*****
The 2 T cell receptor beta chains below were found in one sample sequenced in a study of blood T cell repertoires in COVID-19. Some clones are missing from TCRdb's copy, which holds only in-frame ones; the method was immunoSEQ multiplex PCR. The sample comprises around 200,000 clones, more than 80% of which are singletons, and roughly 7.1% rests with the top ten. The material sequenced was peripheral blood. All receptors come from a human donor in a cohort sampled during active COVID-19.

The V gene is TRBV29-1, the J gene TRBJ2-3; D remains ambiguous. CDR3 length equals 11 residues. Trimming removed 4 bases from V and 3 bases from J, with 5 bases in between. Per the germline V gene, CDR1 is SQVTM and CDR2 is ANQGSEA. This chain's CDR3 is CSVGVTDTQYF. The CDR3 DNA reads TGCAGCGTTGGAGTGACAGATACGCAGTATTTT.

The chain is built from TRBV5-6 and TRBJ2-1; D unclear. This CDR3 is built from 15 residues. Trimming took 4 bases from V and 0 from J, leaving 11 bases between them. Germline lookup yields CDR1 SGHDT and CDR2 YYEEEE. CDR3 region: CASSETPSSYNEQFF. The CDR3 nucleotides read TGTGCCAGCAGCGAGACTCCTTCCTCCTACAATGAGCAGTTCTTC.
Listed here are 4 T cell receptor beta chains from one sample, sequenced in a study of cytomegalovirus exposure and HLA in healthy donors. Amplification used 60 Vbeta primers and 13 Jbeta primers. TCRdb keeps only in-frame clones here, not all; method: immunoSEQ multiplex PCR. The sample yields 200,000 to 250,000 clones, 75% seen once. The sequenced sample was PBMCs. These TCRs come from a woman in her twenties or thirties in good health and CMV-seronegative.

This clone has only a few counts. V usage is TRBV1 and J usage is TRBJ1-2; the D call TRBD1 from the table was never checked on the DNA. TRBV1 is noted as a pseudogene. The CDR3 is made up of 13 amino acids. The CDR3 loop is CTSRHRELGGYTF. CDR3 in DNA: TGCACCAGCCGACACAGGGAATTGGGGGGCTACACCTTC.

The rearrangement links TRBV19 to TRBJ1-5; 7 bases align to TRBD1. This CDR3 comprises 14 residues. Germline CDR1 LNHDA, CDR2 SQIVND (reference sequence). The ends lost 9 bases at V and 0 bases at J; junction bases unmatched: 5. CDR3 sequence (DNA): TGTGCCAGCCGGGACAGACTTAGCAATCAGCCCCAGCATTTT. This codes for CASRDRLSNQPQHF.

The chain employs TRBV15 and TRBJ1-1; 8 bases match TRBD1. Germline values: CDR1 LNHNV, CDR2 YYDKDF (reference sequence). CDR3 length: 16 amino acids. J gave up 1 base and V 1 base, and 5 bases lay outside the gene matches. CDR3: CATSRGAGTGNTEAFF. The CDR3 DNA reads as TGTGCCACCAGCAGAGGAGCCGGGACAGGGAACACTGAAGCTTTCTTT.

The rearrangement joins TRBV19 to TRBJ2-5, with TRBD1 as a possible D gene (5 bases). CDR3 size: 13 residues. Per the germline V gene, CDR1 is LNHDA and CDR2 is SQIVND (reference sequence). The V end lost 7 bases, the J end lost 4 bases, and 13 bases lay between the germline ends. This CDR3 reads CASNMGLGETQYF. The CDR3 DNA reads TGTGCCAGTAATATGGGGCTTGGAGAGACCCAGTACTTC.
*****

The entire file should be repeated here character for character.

The 2 T cell receptor beta chains below were found in one sample sequenced in a study of blood T cell repertoires in COVID-19. Some clones are missing from TCRdb's copy, which holds only in-frame ones; the method was immunoSEQ multiplex PCR. The sample comprises around 200,000 clones, more than 80% of which are singletons, and roughly 7.1% rests with the top ten. The material sequenced was peripheral blood. All receptors come from a human donor in a cohort sampled during active COVID-19.

The V gene is TRBV29-1, the J gene TRBJ2-3; D remains ambiguous. CDR3 length equals 11 residues. Trimming removed 4 bases from V and 3 bases from J, with 5 bases in between. Per the germline V gene, CDR1 is SQVTM and CDR2 is ANQGSEA. This chain's CDR3 is CSVGVTDTQYF. The CDR3 DNA reads TGCAGCGTTGGAGTGACAGATACGCAGTATTTT.

The chain is built from TRBV5-6 and TRBJ2-1; D unclear. This CDR3 is built from 15 residues. Trimming took 4 bases from V and 0 from J, leaving 11 bases between them. Germline lookup yields CDR1 SGHDT and CDR2 YYEEEE. CDR3 region: CASSETPSSYNEQFF. The CDR3 nucleotides read TGTGCCAGCAGCGAGACTCCTTCCTCCTACAATGAGCAGTTCTTC.
Listed here are 4 T cell receptor beta chains from one sample, sequenced in a study of cytomegalovirus exposure and HLA in healthy donors. Amplification used 60 Vbeta primers and 13 Jbeta primers. TCRdb keeps only in-frame clones here, not all; method: immunoSEQ multiplex PCR. The sample yields 200,000 to 250,000 clones, 75% seen once. The sequenced sample was PBMCs. These TCRs come from a woman in her twenties or thirties in good health and CMV-seronegative.

This clone has only a few counts. V usage is TRBV1 and J usage is TRBJ1-2; the D call TRBD1 from the table was never checked on the DNA. TRBV1 is noted as a pseudogene. The CDR3 is made up of 13 amino acids. The CDR3 loop is CTSRHRELGGYTF. CDR3 in DNA: TGCACCAGCCGACACAGGGAATTGGGGGGCTACACCTTC.

The rearrangement links TRBV19 to TRBJ1-5; 7 bases align to TRBD1. This CDR3 comprises 14 residues. Germline CDR1 LNHDA, CDR2 SQIVND (reference sequence). The ends lost 9 bases at V and 0 bases at J; junction bases unmatched: 5. CDR3 sequence (DNA): TGTGCCAGCCGGGACAGACTTAGCAATCAGCCCCAGCATTTT. This codes for CASRDRLSNQPQHF.

The chain employs TRBV15 and TRBJ1-1; 8 bases match TRBD1. Germline values: CDR1 LNHNV, CDR2 YYDKDF (reference sequence). CDR3 length: 16 amino acids. J gave up 1 base and V 1 base, and 5 bases lay outside the gene matches. CDR3: CATSRGAGTGNTEAFF. The CDR3 DNA reads as TGTGCCACCAGCAGAGGAGCCGGGACAGGGAACACTGAAGCTTTCTTT.

The rearrangement joins TRBV19 to TRBJ2-5, with TRBD1 as a possible D gene (5 bases). CDR3 size: 13 residues. Per the germline V gene, CDR1 is LNHDA and CDR2 is SQIVND (reference sequence). The V end lost 7 bases, the J end lost 4 bases, and 13 bases lay between the germline ends. This CDR3 reads CASNMGLGETQYF. The CDR3 DNA reads TGTGCCAGTAATATGGGGCTTGGAGAGACCCAGTACTTC.